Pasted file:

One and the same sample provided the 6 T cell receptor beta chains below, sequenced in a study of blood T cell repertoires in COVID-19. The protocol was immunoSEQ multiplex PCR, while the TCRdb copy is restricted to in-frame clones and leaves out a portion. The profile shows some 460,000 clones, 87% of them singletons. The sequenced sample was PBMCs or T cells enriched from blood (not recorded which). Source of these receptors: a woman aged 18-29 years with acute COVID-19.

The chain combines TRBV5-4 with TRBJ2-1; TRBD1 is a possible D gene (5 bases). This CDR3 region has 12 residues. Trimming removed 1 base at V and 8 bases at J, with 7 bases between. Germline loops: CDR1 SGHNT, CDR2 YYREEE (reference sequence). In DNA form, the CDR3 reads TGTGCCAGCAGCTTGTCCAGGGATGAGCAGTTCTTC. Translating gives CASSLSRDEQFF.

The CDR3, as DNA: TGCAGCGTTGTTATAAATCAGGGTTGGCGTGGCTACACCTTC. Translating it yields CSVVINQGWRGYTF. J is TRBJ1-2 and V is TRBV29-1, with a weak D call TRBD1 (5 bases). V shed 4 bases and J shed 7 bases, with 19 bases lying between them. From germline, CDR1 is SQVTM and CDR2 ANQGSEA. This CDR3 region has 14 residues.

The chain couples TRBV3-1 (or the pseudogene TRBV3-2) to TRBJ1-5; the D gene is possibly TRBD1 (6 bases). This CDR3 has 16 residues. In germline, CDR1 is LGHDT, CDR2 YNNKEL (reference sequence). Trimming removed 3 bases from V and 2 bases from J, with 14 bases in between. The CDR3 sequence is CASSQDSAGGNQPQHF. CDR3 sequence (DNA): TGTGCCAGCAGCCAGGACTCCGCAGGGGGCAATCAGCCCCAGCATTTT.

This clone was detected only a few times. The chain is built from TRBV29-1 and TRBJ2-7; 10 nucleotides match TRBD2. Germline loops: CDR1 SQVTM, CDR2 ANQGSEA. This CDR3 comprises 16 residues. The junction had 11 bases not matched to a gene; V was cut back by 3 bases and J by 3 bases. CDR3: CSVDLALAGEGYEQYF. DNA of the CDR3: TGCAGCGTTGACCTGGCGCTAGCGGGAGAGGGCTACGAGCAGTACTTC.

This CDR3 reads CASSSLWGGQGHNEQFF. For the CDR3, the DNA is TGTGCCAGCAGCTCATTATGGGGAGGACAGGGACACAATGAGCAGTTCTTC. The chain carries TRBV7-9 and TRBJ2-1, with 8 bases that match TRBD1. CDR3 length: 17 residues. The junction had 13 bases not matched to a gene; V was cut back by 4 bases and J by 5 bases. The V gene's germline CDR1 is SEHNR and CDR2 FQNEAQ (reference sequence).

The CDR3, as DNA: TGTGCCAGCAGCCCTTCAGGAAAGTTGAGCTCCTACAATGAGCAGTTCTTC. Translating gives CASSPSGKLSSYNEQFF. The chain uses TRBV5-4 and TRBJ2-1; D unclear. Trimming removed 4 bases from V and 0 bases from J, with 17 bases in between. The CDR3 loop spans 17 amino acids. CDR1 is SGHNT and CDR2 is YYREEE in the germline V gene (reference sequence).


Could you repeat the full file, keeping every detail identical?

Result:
One and the same sample provided the 6 T cell receptor beta chains below, sequenced in a study of blood T cell repertoires in COVID-19. The protocol was immunoSEQ multiplex PCR, while the TCRdb copy is restricted to in-frame clones and leaves out a portion. The profile shows some 460,000 clones, 87% of them singletons. The sequenced sample was PBMCs or T cells enriched from blood (not recorded which). Source of these receptors: a woman aged 18-29 years with acute COVID-19.

The chain combines TRBV5-4 with TRBJ2-1; TRBD1 is a possible D gene (5 bases). This CDR3 region has 12 residues. Trimming removed 1 base at V and 8 bases at J, with 7 bases between. Germline loops: CDR1 SGHNT, CDR2 YYREEE (reference sequence). In DNA form, the CDR3 reads TGTGCCAGCAGCTTGTCCAGGGATGAGCAGTTCTTC. Translating gives CASSLSRDEQFF.

The CDR3, as DNA: TGCAGCGTTGTTATAAATCAGGGTTGGCGTGGCTACACCTTC. Translating it yields CSVVINQGWRGYTF. J is TRBJ1-2 and V is TRBV29-1, with a weak D call TRBD1 (5 bases). V shed 4 bases and J shed 7 bases, with 19 bases lying between them. From germline, CDR1 is SQVTM and CDR2 ANQGSEA. This CDR3 region has 14 residues.

The chain couples TRBV3-1 (or the pseudogene TRBV3-2) to TRBJ1-5; the D gene is possibly TRBD1 (6 bases). This CDR3 has 16 residues. In germline, CDR1 is LGHDT, CDR2 YNNKEL (reference sequence). Trimming removed 3 bases from V and 2 bases from J, with 14 bases in between. The CDR3 sequence is CASSQDSAGGNQPQHF. CDR3 sequence (DNA): TGTGCCAGCAGCCAGGACTCCGCAGGGGGCAATCAGCCCCAGCATTTT.

This clone was detected only a few times. The chain is built from TRBV29-1 and TRBJ2-7; 10 nucleotides match TRBD2. Germline loops: CDR1 SQVTM, CDR2 ANQGSEA. This CDR3 comprises 16 residues. The junction had 11 bases not matched to a gene; V was cut back by 3 bases and J by 3 bases. CDR3: CSVDLALAGEGYEQYF. DNA of the CDR3: TGCAGCGTTGACCTGGCGCTAGCGGGAGAGGGCTACGAGCAGTACTTC.

This CDR3 reads CASSSLWGGQGHNEQFF. For the CDR3, the DNA is TGTGCCAGCAGCTCATTATGGGGAGGACAGGGACACAATGAGCAGTTCTTC. The chain carries TRBV7-9 and TRBJ2-1, with 8 bases that match TRBD1. CDR3 length: 17 residues. The junction had 13 bases not matched to a gene; V was cut back by 4 bases and J by 5 bases. The V gene's germline CDR1 is SEHNR and CDR2 FQNEAQ (reference sequence).

The CDR3, as DNA: TGTGCCAGCAGCCCTTCAGGAAAGTTGAGCTCCTACAATGAGCAGTTCTTC. Translating gives CASSPSGKLSSYNEQFF. The chain uses TRBV5-4 and TRBJ2-1; D unclear. Trimming removed 4 bases from V and 0 bases from J, with 17 bases in between. The CDR3 loop spans 17 amino acids. CDR1 is SGHNT and CDR2 is YYREEE in the germline V gene (reference sequence).